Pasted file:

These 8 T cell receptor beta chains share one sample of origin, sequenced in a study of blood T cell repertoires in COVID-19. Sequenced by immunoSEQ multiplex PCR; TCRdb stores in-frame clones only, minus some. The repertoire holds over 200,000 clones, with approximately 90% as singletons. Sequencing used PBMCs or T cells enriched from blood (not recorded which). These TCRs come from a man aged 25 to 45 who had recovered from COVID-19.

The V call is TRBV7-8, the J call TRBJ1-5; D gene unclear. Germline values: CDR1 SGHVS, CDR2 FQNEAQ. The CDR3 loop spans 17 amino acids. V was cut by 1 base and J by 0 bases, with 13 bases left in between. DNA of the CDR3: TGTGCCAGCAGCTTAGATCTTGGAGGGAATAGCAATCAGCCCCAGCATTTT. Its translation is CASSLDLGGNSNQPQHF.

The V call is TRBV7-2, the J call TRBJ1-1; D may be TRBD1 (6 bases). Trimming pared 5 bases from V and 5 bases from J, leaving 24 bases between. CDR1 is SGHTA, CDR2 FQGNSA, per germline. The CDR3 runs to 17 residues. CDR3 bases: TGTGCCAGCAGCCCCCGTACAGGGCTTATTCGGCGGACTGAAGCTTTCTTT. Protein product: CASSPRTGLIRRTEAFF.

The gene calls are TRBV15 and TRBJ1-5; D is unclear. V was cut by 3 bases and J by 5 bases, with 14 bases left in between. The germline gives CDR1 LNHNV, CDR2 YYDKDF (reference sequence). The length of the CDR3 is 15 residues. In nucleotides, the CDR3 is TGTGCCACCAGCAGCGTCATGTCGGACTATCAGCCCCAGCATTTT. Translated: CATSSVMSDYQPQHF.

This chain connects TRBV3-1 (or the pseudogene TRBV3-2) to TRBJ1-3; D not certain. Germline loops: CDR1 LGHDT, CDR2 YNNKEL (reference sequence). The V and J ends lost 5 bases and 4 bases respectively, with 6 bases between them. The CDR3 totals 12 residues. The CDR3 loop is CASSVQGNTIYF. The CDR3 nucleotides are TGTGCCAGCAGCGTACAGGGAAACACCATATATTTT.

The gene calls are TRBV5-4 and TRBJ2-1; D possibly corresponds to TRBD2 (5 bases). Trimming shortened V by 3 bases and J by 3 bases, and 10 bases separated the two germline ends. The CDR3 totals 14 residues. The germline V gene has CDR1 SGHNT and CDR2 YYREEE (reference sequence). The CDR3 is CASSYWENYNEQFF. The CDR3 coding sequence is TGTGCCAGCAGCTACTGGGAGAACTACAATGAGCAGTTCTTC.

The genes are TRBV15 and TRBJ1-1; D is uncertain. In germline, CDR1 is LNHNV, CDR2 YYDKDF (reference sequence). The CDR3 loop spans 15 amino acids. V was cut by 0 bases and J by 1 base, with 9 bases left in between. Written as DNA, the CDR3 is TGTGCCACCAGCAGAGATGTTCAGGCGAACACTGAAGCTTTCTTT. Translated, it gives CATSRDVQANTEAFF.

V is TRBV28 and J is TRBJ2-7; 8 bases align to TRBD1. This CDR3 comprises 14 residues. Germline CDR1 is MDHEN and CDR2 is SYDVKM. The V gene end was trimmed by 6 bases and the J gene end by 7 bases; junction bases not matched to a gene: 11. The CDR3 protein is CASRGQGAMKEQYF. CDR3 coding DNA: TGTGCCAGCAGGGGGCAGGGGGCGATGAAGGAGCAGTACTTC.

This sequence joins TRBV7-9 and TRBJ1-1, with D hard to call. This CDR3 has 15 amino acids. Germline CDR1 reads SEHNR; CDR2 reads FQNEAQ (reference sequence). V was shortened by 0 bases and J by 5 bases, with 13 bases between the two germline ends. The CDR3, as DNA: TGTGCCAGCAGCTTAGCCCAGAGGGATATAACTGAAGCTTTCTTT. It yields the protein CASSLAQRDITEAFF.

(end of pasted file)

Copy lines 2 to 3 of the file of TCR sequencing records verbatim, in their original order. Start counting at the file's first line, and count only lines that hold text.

The V call is TRBV7-8, the J call TRBJ1-5; D gene unclear. Germline values: CDR1 SGHVS, CDR2 FQNEAQ. The CDR3 loop spans 17 amino acids. V was cut by 1 base and J by 0 bases, with 13 bases left in between. DNA of the CDR3: TGTGCCAGCAGCTTAGATCTTGGAGGGAATAGCAATCAGCCCCAGCATTTT. Its translation is CASSLDLGGNSNQPQHF.

The V call is TRBV7-2, the J call TRBJ1-1; D may be TRBD1 (6 bases). Trimming pared 5 bases from V and 5 bases from J, leaving 24 bases between. CDR1 is SGHTA, CDR2 FQGNSA, per germline. The CDR3 runs to 17 residues. CDR3 bases: TGTGCCAGCAGCCCCCGTACAGGGCTTATTCGGCGGACTGAAGCTTTCTTT. Protein product: CASSPRTGLIRRTEAFF.